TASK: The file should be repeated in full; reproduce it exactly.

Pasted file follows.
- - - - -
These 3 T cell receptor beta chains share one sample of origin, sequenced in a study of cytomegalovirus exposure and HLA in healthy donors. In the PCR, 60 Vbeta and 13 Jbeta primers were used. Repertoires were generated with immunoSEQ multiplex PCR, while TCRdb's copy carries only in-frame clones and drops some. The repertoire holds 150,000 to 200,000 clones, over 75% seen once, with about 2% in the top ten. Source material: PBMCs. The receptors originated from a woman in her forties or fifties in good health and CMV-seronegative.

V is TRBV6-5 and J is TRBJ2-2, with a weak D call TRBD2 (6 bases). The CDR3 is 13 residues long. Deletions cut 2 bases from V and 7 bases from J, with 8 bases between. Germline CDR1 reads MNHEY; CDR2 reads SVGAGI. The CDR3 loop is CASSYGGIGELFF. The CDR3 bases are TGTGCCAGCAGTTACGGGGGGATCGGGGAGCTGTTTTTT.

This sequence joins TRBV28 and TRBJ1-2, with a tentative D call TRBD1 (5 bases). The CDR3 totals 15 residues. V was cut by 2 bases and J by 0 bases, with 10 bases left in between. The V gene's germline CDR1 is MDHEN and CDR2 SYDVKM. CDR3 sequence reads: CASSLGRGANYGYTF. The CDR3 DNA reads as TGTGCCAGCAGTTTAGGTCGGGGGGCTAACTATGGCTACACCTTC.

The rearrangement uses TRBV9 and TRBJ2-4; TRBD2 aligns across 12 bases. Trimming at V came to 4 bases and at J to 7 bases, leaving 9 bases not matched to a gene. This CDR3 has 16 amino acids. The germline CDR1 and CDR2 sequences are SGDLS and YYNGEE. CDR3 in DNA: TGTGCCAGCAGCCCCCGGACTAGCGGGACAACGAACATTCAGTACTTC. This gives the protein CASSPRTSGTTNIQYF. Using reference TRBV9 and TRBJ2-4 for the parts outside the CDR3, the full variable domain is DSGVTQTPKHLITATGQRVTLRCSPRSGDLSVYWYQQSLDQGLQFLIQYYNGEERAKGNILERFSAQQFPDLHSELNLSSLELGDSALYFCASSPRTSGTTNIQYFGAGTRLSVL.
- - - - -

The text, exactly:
These 3 T cell receptor beta chains share one sample of origin, sequenced in a study of cytomegalovirus exposure and HLA in healthy donors. In the PCR, 60 Vbeta and 13 Jbeta primers were used. Repertoires were generated with immunoSEQ multiplex PCR, while TCRdb's copy carries only in-frame clones and drops some. The repertoire holds 150,000 to 200,000 clones, over 75% seen once, with about 2% in the top ten. Source material: PBMCs. The receptors originated from a woman in her forties or fifties in good health and CMV-seronegative.

V is TRBV6-5 and J is TRBJ2-2, with a weak D call TRBD2 (6 bases). The CDR3 is 13 residues long. Deletions cut 2 bases from V and 7 bases from J, with 8 bases between. Germline CDR1 reads MNHEY; CDR2 reads SVGAGI. The CDR3 loop is CASSYGGIGELFF. The CDR3 bases are TGTGCCAGCAGTTACGGGGGGATCGGGGAGCTGTTTTTT.

This sequence joins TRBV28 and TRBJ1-2, with a tentative D call TRBD1 (5 bases). The CDR3 totals 15 residues. V was cut by 2 bases and J by 0 bases, with 10 bases left in between. The V gene's germline CDR1 is MDHEN and CDR2 SYDVKM. CDR3 sequence reads: CASSLGRGANYGYTF. The CDR3 DNA reads as TGTGCCAGCAGTTTAGGTCGGGGGGCTAACTATGGCTACACCTTC.

The rearrangement uses TRBV9 and TRBJ2-4; TRBD2 aligns across 12 bases. Trimming at V came to 4 bases and at J to 7 bases, leaving 9 bases not matched to a gene. This CDR3 has 16 amino acids. The germline CDR1 and CDR2 sequences are SGDLS and YYNGEE. CDR3 in DNA: TGTGCCAGCAGCCCCCGGACTAGCGGGACAACGAACATTCAGTACTTC. This gives the protein CASSPRTSGTTNIQYF. Using reference TRBV9 and TRBJ2-4 for the parts outside the CDR3, the full variable domain is DSGVTQTPKHLITATGQRVTLRCSPRSGDLSVYWYQQSLDQGLQFLIQYYNGEERAKGNILERFSAQQFPDLHSELNLSSLELGDSALYFCASSPRTSGTTNIQYFGAGTRLSVL.